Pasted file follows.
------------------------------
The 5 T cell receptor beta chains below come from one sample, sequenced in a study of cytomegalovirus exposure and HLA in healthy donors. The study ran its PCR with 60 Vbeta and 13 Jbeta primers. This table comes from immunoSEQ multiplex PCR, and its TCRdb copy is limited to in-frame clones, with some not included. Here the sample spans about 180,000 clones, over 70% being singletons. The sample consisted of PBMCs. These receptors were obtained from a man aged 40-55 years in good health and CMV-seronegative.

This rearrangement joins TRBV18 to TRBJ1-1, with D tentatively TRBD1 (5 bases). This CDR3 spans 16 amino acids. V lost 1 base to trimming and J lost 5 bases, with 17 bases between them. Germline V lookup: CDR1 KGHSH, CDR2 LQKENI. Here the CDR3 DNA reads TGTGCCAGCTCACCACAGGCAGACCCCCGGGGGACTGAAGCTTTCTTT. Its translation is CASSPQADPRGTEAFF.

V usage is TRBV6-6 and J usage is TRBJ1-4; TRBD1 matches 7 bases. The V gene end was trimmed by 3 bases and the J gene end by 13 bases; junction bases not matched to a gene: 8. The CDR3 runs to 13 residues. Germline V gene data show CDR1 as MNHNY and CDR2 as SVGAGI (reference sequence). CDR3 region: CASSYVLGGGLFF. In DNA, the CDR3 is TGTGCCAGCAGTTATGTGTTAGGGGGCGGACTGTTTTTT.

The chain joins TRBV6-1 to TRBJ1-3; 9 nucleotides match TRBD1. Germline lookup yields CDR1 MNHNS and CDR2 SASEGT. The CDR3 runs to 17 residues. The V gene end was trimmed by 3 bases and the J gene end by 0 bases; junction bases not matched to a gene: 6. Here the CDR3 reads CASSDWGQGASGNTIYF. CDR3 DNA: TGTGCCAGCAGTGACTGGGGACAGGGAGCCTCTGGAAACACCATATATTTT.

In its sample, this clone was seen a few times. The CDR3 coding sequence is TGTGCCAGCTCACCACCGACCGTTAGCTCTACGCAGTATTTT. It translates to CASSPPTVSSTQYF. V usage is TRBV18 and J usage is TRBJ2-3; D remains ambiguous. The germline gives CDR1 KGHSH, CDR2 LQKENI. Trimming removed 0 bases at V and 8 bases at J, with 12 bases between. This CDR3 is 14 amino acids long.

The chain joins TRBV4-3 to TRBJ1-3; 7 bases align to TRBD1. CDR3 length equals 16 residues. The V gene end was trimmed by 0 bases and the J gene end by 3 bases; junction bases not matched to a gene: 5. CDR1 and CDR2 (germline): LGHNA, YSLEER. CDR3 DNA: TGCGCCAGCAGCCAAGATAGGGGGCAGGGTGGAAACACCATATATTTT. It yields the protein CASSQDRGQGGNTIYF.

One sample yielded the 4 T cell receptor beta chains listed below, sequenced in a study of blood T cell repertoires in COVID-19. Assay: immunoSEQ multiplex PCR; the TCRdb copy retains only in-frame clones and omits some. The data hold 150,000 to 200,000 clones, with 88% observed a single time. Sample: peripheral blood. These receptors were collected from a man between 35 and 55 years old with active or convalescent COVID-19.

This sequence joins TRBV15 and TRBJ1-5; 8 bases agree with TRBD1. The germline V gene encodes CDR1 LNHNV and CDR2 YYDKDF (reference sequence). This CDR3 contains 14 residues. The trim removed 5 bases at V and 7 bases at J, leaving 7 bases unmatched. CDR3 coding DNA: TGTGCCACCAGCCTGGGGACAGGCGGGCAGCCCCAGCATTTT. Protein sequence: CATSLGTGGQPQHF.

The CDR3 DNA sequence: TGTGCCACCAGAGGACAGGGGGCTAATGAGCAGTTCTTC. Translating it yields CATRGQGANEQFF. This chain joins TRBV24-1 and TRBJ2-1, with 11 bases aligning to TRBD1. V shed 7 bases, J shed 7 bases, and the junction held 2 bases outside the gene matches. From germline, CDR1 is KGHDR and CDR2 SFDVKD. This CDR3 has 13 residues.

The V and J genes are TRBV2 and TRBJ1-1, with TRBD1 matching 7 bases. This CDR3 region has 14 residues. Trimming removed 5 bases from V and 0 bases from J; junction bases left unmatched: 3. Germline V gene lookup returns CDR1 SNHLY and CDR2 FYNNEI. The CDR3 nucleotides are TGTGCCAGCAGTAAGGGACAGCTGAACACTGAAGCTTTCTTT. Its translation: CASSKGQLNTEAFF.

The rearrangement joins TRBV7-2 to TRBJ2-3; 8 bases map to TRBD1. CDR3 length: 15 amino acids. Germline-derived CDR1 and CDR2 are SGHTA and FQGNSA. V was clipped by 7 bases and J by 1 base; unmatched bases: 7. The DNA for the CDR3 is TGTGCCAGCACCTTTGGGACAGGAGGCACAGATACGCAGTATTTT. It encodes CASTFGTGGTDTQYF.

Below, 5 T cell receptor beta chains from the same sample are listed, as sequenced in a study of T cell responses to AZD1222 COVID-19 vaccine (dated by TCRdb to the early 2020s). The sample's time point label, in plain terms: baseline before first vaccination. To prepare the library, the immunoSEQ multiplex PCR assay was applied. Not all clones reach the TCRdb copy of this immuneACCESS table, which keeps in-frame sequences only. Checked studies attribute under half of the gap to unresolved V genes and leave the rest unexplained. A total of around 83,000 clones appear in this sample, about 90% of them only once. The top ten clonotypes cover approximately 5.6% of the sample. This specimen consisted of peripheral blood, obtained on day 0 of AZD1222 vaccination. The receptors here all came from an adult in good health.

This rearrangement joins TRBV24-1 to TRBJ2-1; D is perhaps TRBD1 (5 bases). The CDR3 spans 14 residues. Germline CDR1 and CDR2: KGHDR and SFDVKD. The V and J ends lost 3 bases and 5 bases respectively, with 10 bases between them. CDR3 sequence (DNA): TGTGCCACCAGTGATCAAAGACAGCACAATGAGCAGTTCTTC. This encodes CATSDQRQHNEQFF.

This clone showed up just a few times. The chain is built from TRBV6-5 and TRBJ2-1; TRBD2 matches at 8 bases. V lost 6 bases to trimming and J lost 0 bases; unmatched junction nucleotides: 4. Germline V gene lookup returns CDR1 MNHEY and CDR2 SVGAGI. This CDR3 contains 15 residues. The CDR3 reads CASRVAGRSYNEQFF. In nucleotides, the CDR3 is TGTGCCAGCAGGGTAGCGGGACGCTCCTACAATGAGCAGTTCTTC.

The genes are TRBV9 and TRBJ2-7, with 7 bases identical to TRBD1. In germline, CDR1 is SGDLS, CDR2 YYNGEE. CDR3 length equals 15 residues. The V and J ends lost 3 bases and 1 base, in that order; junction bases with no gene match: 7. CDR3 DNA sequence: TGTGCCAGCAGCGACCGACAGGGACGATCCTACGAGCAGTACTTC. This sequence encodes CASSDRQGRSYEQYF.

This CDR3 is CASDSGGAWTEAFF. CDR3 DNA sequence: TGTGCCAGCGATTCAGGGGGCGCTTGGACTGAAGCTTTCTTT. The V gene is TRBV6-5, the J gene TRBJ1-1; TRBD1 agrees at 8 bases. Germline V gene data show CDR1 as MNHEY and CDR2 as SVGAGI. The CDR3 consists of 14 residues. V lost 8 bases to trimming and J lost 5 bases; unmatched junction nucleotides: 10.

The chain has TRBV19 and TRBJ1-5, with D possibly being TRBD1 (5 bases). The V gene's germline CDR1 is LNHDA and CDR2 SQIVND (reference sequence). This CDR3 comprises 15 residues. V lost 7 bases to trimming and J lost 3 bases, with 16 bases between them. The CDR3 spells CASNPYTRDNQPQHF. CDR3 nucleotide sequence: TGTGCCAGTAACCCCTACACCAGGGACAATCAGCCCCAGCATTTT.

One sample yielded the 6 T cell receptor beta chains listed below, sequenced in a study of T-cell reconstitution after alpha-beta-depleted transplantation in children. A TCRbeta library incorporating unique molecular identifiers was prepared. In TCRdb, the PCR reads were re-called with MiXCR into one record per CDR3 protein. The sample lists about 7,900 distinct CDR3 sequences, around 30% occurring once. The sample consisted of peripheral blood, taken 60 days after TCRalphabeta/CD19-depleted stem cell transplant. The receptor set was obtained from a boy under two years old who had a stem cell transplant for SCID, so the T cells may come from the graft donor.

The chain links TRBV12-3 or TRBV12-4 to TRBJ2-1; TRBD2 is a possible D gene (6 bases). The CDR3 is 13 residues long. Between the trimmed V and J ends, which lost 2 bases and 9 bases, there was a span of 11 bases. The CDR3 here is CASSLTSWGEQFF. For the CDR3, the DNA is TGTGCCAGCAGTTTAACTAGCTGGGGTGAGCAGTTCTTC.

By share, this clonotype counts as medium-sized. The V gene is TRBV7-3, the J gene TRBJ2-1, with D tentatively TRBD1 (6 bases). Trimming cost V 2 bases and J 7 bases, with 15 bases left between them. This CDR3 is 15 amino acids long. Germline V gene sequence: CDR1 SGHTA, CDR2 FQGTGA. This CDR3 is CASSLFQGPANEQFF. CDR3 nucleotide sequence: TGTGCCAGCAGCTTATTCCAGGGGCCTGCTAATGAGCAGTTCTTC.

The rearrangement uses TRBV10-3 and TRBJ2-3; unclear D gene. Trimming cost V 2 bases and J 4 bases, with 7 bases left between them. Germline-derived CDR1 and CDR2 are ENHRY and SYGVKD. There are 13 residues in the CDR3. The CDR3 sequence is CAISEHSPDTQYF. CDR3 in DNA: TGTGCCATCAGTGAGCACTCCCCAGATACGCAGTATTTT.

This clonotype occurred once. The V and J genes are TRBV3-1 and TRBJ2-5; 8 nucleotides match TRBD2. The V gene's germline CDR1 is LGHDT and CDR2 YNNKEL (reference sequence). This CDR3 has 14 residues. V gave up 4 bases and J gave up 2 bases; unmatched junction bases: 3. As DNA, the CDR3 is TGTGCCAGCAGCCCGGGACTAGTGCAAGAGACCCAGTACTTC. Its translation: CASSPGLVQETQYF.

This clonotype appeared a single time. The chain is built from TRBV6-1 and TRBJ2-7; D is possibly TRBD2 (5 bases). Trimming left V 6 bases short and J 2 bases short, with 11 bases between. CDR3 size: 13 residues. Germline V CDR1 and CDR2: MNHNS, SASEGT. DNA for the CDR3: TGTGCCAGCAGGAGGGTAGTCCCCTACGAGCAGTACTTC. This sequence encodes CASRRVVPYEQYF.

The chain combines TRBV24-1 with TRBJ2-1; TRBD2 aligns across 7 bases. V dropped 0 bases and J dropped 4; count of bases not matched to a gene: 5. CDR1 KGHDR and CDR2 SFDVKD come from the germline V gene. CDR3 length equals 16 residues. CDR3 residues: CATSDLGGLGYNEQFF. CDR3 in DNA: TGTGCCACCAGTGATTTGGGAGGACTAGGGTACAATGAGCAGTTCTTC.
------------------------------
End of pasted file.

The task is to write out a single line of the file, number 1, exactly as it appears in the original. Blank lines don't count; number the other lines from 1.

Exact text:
The 5 T cell receptor beta chains below come from one sample, sequenced in a study of cytomegalovirus exposure and HLA in healthy donors. The study ran its PCR with 60 Vbeta and 13 Jbeta primers. This table comes from immunoSEQ multiplex PCR, and its TCRdb copy is limited to in-frame clones, with some not included. Here the sample spans about 180,000 clones, over 70% being singletons. The sample consisted of PBMCs. These receptors were obtained from a man aged 40-55 years in good health and CMV-seronegative.